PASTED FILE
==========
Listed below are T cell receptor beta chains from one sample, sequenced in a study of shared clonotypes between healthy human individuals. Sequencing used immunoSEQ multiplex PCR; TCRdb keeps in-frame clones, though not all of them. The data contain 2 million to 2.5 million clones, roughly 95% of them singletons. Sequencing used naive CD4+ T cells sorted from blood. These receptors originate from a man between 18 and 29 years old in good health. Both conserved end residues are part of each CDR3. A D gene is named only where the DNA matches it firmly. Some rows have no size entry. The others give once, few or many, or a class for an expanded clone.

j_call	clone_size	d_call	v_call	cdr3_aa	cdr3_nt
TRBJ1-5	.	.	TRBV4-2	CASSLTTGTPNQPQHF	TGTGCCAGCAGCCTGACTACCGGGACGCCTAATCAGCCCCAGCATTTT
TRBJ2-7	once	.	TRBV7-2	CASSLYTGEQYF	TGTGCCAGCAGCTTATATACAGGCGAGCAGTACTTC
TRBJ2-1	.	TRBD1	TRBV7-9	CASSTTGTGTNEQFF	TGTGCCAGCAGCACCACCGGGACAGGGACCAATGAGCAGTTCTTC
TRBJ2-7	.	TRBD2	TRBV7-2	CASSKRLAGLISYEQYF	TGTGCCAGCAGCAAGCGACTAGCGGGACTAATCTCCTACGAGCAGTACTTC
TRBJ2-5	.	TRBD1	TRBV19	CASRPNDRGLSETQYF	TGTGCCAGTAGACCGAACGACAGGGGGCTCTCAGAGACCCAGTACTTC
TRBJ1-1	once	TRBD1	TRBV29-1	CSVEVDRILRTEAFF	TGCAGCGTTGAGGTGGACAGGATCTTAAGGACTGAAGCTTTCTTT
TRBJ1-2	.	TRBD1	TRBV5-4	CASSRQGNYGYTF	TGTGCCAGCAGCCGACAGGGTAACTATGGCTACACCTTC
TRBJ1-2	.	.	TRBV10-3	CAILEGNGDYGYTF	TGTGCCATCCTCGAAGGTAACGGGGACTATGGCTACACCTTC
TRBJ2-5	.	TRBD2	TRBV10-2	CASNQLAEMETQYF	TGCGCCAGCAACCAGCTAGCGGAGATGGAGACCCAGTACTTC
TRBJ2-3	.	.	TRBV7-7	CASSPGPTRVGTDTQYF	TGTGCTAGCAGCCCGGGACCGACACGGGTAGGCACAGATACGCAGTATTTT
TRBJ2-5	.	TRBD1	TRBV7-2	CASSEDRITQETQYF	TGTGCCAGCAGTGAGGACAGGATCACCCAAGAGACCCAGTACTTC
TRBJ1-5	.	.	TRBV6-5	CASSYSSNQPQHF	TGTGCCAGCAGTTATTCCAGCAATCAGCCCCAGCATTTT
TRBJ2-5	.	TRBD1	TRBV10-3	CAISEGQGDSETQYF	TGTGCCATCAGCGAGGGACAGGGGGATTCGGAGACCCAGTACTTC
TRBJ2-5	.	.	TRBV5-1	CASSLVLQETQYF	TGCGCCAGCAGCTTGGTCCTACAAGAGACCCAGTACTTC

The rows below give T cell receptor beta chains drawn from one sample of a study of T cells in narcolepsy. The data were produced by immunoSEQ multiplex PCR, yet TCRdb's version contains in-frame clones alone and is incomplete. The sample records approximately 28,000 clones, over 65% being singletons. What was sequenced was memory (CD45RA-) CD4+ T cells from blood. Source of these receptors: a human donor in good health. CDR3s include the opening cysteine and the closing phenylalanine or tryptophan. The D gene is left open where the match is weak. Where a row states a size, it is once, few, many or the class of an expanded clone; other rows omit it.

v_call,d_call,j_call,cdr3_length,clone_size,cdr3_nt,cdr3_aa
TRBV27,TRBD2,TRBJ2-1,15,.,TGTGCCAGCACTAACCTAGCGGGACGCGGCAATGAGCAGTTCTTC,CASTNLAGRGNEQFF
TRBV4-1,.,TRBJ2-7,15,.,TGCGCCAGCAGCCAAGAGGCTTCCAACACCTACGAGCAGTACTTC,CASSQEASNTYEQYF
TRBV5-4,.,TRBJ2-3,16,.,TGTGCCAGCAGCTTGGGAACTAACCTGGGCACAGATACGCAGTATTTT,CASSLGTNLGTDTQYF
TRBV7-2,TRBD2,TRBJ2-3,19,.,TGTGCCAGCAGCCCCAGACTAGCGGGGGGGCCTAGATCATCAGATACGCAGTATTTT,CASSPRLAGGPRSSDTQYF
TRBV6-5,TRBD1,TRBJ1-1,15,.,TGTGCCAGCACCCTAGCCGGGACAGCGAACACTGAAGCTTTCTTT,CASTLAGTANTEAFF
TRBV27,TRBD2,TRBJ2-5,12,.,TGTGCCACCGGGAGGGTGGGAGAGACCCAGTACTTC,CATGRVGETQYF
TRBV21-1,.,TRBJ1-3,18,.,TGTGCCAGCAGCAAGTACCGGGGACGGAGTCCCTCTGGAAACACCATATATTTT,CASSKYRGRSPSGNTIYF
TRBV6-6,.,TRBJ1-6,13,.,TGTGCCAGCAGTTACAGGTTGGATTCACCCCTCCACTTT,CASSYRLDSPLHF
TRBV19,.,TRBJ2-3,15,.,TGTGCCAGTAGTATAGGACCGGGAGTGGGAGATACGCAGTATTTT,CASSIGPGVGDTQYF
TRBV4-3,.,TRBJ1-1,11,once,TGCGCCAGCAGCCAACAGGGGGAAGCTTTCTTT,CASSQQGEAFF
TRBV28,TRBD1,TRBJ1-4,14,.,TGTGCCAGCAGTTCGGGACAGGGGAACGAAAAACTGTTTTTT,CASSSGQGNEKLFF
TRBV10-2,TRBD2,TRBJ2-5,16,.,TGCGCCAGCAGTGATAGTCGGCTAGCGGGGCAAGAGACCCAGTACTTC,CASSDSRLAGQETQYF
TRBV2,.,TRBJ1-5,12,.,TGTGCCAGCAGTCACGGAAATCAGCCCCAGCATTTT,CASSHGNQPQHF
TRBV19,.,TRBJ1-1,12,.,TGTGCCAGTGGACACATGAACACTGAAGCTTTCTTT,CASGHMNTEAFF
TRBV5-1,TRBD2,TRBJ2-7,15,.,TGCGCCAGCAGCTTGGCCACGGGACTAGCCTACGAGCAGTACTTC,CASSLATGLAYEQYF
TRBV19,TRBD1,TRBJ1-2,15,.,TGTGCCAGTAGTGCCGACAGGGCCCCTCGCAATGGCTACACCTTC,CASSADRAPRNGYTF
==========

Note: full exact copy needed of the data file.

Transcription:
Listed below are T cell receptor beta chains from one sample, sequenced in a study of shared clonotypes between healthy human individuals. Sequencing used immunoSEQ multiplex PCR; TCRdb keeps in-frame clones, though not all of them. The data contain 2 million to 2.5 million clones, roughly 95% of them singletons. Sequencing used naive CD4+ T cells sorted from blood. These receptors originate from a man between 18 and 29 years old in good health. Both conserved end residues are part of each CDR3. A D gene is named only where the DNA matches it firmly. Some rows have no size entry. The others give once, few or many, or a class for an expanded clone.

j_call	clone_size	d_call	v_call	cdr3_aa	cdr3_nt
TRBJ1-5	.	.	TRBV4-2	CASSLTTGTPNQPQHF	TGTGCCAGCAGCCTGACTACCGGGACGCCTAATCAGCCCCAGCATTTT
TRBJ2-7	once	.	TRBV7-2	CASSLYTGEQYF	TGTGCCAGCAGCTTATATACAGGCGAGCAGTACTTC
TRBJ2-1	.	TRBD1	TRBV7-9	CASSTTGTGTNEQFF	TGTGCCAGCAGCACCACCGGGACAGGGACCAATGAGCAGTTCTTC
TRBJ2-7	.	TRBD2	TRBV7-2	CASSKRLAGLISYEQYF	TGTGCCAGCAGCAAGCGACTAGCGGGACTAATCTCCTACGAGCAGTACTTC
TRBJ2-5	.	TRBD1	TRBV19	CASRPNDRGLSETQYF	TGTGCCAGTAGACCGAACGACAGGGGGCTCTCAGAGACCCAGTACTTC
TRBJ1-1	once	TRBD1	TRBV29-1	CSVEVDRILRTEAFF	TGCAGCGTTGAGGTGGACAGGATCTTAAGGACTGAAGCTTTCTTT
TRBJ1-2	.	TRBD1	TRBV5-4	CASSRQGNYGYTF	TGTGCCAGCAGCCGACAGGGTAACTATGGCTACACCTTC
TRBJ1-2	.	.	TRBV10-3	CAILEGNGDYGYTF	TGTGCCATCCTCGAAGGTAACGGGGACTATGGCTACACCTTC
TRBJ2-5	.	TRBD2	TRBV10-2	CASNQLAEMETQYF	TGCGCCAGCAACCAGCTAGCGGAGATGGAGACCCAGTACTTC
TRBJ2-3	.	.	TRBV7-7	CASSPGPTRVGTDTQYF	TGTGCTAGCAGCCCGGGACCGACACGGGTAGGCACAGATACGCAGTATTTT
TRBJ2-5	.	TRBD1	TRBV7-2	CASSEDRITQETQYF	TGTGCCAGCAGTGAGGACAGGATCACCCAAGAGACCCAGTACTTC
TRBJ1-5	.	.	TRBV6-5	CASSYSSNQPQHF	TGTGCCAGCAGTTATTCCAGCAATCAGCCCCAGCATTTT
TRBJ2-5	.	TRBD1	TRBV10-3	CAISEGQGDSETQYF	TGTGCCATCAGCGAGGGACAGGGGGATTCGGAGACCCAGTACTTC
TRBJ2-5	.	.	TRBV5-1	CASSLVLQETQYF	TGCGCCAGCAGCTTGGTCCTACAAGAGACCCAGTACTTC

The rows below give T cell receptor beta chains drawn from one sample of a study of T cells in narcolepsy. The data were produced by immunoSEQ multiplex PCR, yet TCRdb's version contains in-frame clones alone and is incomplete. The sample records approximately 28,000 clones, over 65% being singletons. What was sequenced was memory (CD45RA-) CD4+ T cells from blood. Source of these receptors: a human donor in good health. CDR3s include the opening cysteine and the closing phenylalanine or tryptophan. The D gene is left open where the match is weak. Where a row states a size, it is once, few, many or the class of an expanded clone; other rows omit it.

v_call,d_call,j_call,cdr3_length,clone_size,cdr3_nt,cdr3_aa
TRBV27,TRBD2,TRBJ2-1,15,.,TGTGCCAGCACTAACCTAGCGGGACGCGGCAATGAGCAGTTCTTC,CASTNLAGRGNEQFF
TRBV4-1,.,TRBJ2-7,15,.,TGCGCCAGCAGCCAAGAGGCTTCCAACACCTACGAGCAGTACTTC,CASSQEASNTYEQYF
TRBV5-4,.,TRBJ2-3,16,.,TGTGCCAGCAGCTTGGGAACTAACCTGGGCACAGATACGCAGTATTTT,CASSLGTNLGTDTQYF
TRBV7-2,TRBD2,TRBJ2-3,19,.,TGTGCCAGCAGCCCCAGACTAGCGGGGGGGCCTAGATCATCAGATACGCAGTATTTT,CASSPRLAGGPRSSDTQYF
TRBV6-5,TRBD1,TRBJ1-1,15,.,TGTGCCAGCACCCTAGCCGGGACAGCGAACACTGAAGCTTTCTTT,CASTLAGTANTEAFF
TRBV27,TRBD2,TRBJ2-5,12,.,TGTGCCACCGGGAGGGTGGGAGAGACCCAGTACTTC,CATGRVGETQYF
TRBV21-1,.,TRBJ1-3,18,.,TGTGCCAGCAGCAAGTACCGGGGACGGAGTCCCTCTGGAAACACCATATATTTT,CASSKYRGRSPSGNTIYF
TRBV6-6,.,TRBJ1-6,13,.,TGTGCCAGCAGTTACAGGTTGGATTCACCCCTCCACTTT,CASSYRLDSPLHF
TRBV19,.,TRBJ2-3,15,.,TGTGCCAGTAGTATAGGACCGGGAGTGGGAGATACGCAGTATTTT,CASSIGPGVGDTQYF
TRBV4-3,.,TRBJ1-1,11,once,TGCGCCAGCAGCCAACAGGGGGAAGCTTTCTTT,CASSQQGEAFF
TRBV28,TRBD1,TRBJ1-4,14,.,TGTGCCAGCAGTTCGGGACAGGGGAACGAAAAACTGTTTTTT,CASSSGQGNEKLFF
TRBV10-2,TRBD2,TRBJ2-5,16,.,TGCGCCAGCAGTGATAGTCGGCTAGCGGGGCAAGAGACCCAGTACTTC,CASSDSRLAGQETQYF
TRBV2,.,TRBJ1-5,12,.,TGTGCCAGCAGTCACGGAAATCAGCCCCAGCATTTT,CASSHGNQPQHF
TRBV19,.,TRBJ1-1,12,.,TGTGCCAGTGGACACATGAACACTGAAGCTTTCTTT,CASGHMNTEAFF
TRBV5-1,TRBD2,TRBJ2-7,15,.,TGCGCCAGCAGCTTGGCCACGGGACTAGCCTACGAGCAGTACTTC,CASSLATGLAYEQYF
TRBV19,TRBD1,TRBJ1-2,15,.,TGTGCCAGTAGTGCCGACAGGGCCCCTCGCAATGGCTACACCTTC,CASSADRAPRNGYTF